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A Cadaveric Study Investigating the Mechanism of Action of Erector Spinae Blockade
  1. Jason Ivanusic, PhD*,
  2. Yasutaka Konishi, MD, and
  3. Michael J. Barrington, PhD, MBBS, FANZCA,§
  1. *Department of Anatomy and Neuroscience, Faculty of Medicine, Dentistry and Health Sciences, University of Melbourne, Melbourne
  2. Department of Anaesthesia and Acute Pain Medicine, St Vincent's Hospital Melbourne, Fitzroy, Australia
  3. Department of Anesthesia, School of Medicine, Teikyo University, Tokyo, Japan
  4. §Melbourne Medical School, Faculty of Medicine, Dentistry and Health Sciences, University of Melbourne, Melbourne, Australia
  1. Address correspondence to: Michael J. Barrington, PhD, MBBS, FANZCA, Department of Anaesthesia and Acute Pain Medicine, St Vincent's Hospital, Victoria Parade, PO Box 2900 Fitzroy, Victoria 3065, Australia (e-mail: Michael.Barrington{at}svha.org.au).

Abstract

Background and Objectives Erector spinae block is an ultrasound-guided interfascial plane block first described in 2016. The objectives of this cadaveric dye injection and dissection study were to simulate an erector spinae block to determine if dye would spread anteriorly to the involve origins of the ventral and dorsal branches of the spinal nerves.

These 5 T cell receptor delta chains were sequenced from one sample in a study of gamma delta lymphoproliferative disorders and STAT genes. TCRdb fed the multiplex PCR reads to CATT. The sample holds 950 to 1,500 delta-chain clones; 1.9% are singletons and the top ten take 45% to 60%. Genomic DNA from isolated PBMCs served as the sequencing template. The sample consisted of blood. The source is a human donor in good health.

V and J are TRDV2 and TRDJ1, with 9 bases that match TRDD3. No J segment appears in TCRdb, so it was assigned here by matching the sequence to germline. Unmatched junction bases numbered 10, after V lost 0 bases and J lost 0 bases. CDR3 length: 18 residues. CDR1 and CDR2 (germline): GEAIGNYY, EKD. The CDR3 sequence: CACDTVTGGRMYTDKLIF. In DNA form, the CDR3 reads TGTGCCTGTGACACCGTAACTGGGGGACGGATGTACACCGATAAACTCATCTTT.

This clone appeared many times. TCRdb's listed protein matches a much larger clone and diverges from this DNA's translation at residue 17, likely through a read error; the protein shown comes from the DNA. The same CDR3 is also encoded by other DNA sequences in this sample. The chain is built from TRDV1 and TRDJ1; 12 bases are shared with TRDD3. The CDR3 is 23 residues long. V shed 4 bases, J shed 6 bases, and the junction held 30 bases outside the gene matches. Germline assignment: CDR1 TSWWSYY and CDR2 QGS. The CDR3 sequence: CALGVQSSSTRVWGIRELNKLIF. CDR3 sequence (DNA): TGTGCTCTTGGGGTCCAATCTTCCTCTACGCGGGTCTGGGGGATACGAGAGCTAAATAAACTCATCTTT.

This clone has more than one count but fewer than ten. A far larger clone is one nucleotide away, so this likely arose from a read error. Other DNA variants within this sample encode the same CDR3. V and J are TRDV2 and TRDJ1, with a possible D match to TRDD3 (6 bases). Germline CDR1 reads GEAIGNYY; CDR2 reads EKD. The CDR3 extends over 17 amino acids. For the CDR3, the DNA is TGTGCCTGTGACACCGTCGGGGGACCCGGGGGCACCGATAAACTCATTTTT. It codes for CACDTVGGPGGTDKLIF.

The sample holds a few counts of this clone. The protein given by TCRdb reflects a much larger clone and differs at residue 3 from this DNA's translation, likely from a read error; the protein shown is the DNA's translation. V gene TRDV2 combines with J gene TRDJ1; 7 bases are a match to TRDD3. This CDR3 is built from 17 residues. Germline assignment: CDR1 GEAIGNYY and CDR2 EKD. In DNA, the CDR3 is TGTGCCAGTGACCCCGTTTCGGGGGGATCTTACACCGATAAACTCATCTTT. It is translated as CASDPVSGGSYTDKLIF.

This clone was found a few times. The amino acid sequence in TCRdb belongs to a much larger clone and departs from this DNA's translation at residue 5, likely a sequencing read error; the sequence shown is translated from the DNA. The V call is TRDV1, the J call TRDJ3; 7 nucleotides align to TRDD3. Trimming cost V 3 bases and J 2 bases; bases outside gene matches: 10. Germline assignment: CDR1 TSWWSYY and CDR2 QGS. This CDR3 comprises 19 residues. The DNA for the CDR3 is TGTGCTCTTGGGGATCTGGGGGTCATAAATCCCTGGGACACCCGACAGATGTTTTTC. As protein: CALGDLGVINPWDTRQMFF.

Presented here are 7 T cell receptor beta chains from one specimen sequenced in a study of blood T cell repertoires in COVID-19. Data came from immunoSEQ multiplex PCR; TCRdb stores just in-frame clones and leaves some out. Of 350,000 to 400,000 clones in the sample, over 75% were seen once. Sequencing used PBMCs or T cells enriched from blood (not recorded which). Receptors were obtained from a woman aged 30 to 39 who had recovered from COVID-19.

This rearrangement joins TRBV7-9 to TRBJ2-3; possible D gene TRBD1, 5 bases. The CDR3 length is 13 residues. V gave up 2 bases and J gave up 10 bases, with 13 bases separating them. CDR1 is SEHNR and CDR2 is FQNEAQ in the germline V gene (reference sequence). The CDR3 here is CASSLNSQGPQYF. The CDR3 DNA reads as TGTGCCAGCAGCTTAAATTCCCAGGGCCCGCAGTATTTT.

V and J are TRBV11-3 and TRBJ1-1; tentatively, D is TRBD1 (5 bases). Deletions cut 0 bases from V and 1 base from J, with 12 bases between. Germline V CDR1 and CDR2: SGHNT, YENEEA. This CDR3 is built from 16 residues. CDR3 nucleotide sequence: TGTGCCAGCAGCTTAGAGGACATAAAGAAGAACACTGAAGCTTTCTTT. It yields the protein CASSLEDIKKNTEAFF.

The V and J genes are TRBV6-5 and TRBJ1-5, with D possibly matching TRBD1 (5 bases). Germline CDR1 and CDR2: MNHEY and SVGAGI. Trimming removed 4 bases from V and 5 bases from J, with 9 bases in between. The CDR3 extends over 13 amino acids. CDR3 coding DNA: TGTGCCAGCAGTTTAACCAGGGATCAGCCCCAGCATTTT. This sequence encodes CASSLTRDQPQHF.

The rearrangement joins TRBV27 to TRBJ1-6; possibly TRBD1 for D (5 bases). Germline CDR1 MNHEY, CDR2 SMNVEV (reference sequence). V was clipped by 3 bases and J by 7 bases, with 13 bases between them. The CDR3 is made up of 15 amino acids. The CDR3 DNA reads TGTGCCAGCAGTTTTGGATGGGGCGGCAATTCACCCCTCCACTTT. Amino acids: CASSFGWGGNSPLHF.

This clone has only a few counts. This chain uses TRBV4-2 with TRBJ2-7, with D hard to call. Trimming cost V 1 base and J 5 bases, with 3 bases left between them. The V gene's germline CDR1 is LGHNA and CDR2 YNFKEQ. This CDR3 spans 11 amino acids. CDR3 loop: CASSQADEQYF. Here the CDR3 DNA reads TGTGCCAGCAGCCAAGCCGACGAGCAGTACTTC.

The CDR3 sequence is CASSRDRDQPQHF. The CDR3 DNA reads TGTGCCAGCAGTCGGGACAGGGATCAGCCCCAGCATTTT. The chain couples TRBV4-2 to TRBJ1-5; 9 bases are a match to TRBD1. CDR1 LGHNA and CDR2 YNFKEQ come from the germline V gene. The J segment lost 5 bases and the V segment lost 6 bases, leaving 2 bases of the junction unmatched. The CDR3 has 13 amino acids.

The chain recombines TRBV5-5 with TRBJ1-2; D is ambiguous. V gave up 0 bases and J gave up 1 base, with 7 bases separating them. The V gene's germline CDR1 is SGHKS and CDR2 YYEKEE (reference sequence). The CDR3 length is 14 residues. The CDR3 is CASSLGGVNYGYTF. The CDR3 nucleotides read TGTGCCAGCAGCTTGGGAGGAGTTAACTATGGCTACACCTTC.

Methods In 10 unembalmed human cadavers, 20 mL of 0.25% methylene blue dye was injected bilaterally into the plane between the fifth thoracic transverse process and erector spinae muscle. An in-plane ultrasound-guided technique with the transducer orientated longitudinally was used. During dissection, superficial and deep muscles were identified, and extent of dye spread was documented in cephalocaudal and lateral directions. The ventral and dorsal rami of spinal nerves and dorsal root ganglion at each level were examined to determine if they were stained by dye.

Results There was extensive cephalocaudad and lateral spread of dye deep and superficial to the erector spinae muscles. Except for 1 injection (from 20), the ventral rami were not stained by the dye. In only 2 injections did the dye track posteriorly through the costotransverse foramen to the dorsal root ganglion. In all other cases, the dorsal root ganglia were not involved in the dye injection. The dye stained the dorsal rami posterior to the costotransverse foramen.

Conclusions There was no spread of dye anteriorly to the paravertebral space to involve origins of the ventral and dorsal branches of the thoracic spinal nerves. Dorsal ramus involvement was posterior to the costotransverse foramen.

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Footnotes

  • Funding was from departmental resources only. Support was provided by the Imaging and Posters Unit at the Department of Anatomy and Neuroscience, University of Melbourne, and Anastasia Arsenoulis from FUJIFILM SonoSite, Inc, which provided an ultrasound machine.

    The authors declare no conflict of interest.

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